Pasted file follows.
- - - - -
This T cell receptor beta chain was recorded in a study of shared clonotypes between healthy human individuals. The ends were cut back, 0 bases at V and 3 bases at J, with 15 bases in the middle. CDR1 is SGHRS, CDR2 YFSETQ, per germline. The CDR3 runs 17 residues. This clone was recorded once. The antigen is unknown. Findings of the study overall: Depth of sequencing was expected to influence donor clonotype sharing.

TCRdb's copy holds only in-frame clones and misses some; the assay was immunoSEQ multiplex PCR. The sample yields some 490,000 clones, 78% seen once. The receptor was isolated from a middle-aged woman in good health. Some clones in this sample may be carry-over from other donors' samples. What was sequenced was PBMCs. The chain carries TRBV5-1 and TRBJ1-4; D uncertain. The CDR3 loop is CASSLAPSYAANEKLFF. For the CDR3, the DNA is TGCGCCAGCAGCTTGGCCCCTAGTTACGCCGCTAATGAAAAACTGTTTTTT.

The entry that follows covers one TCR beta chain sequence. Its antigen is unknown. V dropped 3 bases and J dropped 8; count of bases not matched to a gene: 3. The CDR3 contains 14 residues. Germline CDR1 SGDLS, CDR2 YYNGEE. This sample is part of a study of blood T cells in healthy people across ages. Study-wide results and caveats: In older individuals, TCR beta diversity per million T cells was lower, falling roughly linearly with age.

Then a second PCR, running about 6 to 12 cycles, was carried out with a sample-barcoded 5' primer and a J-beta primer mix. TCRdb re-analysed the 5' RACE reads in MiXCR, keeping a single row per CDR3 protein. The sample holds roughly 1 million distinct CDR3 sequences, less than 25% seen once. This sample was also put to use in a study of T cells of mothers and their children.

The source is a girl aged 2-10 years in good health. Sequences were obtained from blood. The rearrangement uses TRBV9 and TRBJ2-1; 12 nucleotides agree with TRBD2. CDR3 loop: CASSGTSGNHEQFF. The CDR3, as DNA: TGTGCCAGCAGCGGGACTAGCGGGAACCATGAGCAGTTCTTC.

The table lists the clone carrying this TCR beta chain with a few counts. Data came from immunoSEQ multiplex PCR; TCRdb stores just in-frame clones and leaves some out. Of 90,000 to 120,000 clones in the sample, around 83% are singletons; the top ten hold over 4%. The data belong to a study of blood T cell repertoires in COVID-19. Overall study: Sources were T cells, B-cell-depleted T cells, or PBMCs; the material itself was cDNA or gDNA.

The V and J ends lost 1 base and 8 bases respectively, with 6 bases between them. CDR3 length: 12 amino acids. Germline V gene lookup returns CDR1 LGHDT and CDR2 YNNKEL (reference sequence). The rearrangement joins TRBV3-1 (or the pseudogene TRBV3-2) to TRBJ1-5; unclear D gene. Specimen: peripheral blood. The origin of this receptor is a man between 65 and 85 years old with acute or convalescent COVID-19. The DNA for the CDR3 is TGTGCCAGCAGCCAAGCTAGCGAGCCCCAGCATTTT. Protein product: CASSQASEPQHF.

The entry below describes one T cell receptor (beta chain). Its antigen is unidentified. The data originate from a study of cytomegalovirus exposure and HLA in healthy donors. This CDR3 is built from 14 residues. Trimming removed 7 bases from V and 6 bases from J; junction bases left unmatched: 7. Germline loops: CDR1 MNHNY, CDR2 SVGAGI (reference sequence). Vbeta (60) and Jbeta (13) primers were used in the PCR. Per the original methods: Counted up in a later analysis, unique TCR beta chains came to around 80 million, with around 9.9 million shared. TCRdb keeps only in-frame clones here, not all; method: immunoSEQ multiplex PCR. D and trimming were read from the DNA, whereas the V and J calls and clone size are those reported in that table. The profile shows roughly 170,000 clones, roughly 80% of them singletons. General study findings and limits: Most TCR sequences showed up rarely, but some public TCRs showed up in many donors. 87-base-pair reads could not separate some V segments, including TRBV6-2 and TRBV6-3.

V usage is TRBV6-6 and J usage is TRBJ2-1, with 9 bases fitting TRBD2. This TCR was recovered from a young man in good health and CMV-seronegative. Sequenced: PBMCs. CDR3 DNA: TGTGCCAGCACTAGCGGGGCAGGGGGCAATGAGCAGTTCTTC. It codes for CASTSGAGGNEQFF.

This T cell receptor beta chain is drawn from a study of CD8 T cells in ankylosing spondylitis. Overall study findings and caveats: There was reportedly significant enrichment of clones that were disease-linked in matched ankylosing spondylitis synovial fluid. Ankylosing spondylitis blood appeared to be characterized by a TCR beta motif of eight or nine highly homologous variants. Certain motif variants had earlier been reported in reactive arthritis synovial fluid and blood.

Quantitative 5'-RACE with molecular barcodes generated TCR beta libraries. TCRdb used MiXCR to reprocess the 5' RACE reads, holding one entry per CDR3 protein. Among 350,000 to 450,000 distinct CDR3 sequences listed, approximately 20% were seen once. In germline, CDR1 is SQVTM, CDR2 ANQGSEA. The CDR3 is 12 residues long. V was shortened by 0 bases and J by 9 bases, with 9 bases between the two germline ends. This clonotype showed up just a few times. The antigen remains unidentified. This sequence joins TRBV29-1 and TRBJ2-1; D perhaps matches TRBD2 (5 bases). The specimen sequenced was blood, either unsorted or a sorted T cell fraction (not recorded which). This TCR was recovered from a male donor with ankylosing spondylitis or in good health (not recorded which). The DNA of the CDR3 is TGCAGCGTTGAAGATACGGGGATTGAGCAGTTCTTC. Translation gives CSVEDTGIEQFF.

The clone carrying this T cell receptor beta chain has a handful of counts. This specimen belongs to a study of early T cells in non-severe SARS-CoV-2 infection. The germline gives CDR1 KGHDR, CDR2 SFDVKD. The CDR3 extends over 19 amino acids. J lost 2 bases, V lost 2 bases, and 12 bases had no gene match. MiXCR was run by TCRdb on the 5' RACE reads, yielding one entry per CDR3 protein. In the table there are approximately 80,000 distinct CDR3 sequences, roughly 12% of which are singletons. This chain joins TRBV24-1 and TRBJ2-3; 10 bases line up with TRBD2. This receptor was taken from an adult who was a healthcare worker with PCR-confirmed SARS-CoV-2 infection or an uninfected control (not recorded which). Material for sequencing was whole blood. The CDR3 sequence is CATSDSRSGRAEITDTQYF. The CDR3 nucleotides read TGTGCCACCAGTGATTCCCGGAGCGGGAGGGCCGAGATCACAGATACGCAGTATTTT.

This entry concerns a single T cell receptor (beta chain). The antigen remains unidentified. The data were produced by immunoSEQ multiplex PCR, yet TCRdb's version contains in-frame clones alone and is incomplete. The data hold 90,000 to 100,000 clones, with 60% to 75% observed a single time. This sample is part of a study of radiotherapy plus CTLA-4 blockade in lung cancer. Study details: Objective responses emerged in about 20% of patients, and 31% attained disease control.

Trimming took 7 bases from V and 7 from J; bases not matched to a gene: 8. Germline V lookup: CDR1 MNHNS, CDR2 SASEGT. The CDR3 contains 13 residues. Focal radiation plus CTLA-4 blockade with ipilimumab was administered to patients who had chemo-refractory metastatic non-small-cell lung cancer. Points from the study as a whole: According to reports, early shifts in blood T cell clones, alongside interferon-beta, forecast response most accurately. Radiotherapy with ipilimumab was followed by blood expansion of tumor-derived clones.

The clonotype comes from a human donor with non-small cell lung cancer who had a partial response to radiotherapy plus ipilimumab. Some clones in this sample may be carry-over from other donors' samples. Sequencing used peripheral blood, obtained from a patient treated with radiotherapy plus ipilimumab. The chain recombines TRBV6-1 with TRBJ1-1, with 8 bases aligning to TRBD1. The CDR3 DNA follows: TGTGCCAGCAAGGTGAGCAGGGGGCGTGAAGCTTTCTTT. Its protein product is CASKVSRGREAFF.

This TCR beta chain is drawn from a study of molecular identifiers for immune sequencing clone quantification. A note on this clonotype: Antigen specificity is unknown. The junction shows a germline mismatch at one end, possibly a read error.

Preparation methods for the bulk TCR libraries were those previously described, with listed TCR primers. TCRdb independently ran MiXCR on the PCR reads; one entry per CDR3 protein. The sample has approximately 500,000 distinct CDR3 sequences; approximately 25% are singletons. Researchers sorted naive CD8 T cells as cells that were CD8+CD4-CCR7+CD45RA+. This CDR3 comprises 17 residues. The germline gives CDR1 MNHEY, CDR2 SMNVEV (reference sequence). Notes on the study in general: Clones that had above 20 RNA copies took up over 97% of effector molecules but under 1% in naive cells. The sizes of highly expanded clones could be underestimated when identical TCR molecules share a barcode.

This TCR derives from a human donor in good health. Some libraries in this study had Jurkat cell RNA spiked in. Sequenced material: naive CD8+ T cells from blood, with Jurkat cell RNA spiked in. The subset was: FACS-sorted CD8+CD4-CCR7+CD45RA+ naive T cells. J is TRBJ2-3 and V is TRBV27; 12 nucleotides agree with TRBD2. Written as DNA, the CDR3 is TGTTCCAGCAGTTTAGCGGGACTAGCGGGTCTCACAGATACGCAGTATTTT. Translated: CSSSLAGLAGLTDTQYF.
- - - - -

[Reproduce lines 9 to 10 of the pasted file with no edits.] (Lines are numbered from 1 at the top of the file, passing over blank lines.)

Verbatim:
V usage is TRBV6-6 and J usage is TRBJ2-1, with 9 bases fitting TRBD2. This TCR was recovered from a young man in good health and CMV-seronegative. Sequenced: PBMCs. CDR3 DNA: TGTGCCAGCACTAGCGGGGCAGGGGGCAATGAGCAGTTCTTC. It codes for CASTSGAGGNEQFF.

This T cell receptor beta chain is drawn from a study of CD8 T cells in ankylosing spondylitis. Overall study findings and caveats: There was reportedly significant enrichment of clones that were disease-linked in matched ankylosing spondylitis synovial fluid. Ankylosing spondylitis blood appeared to be characterized by a TCR beta motif of eight or nine highly homologous variants. Certain motif variants had earlier been reported in reactive arthritis synovial fluid and blood.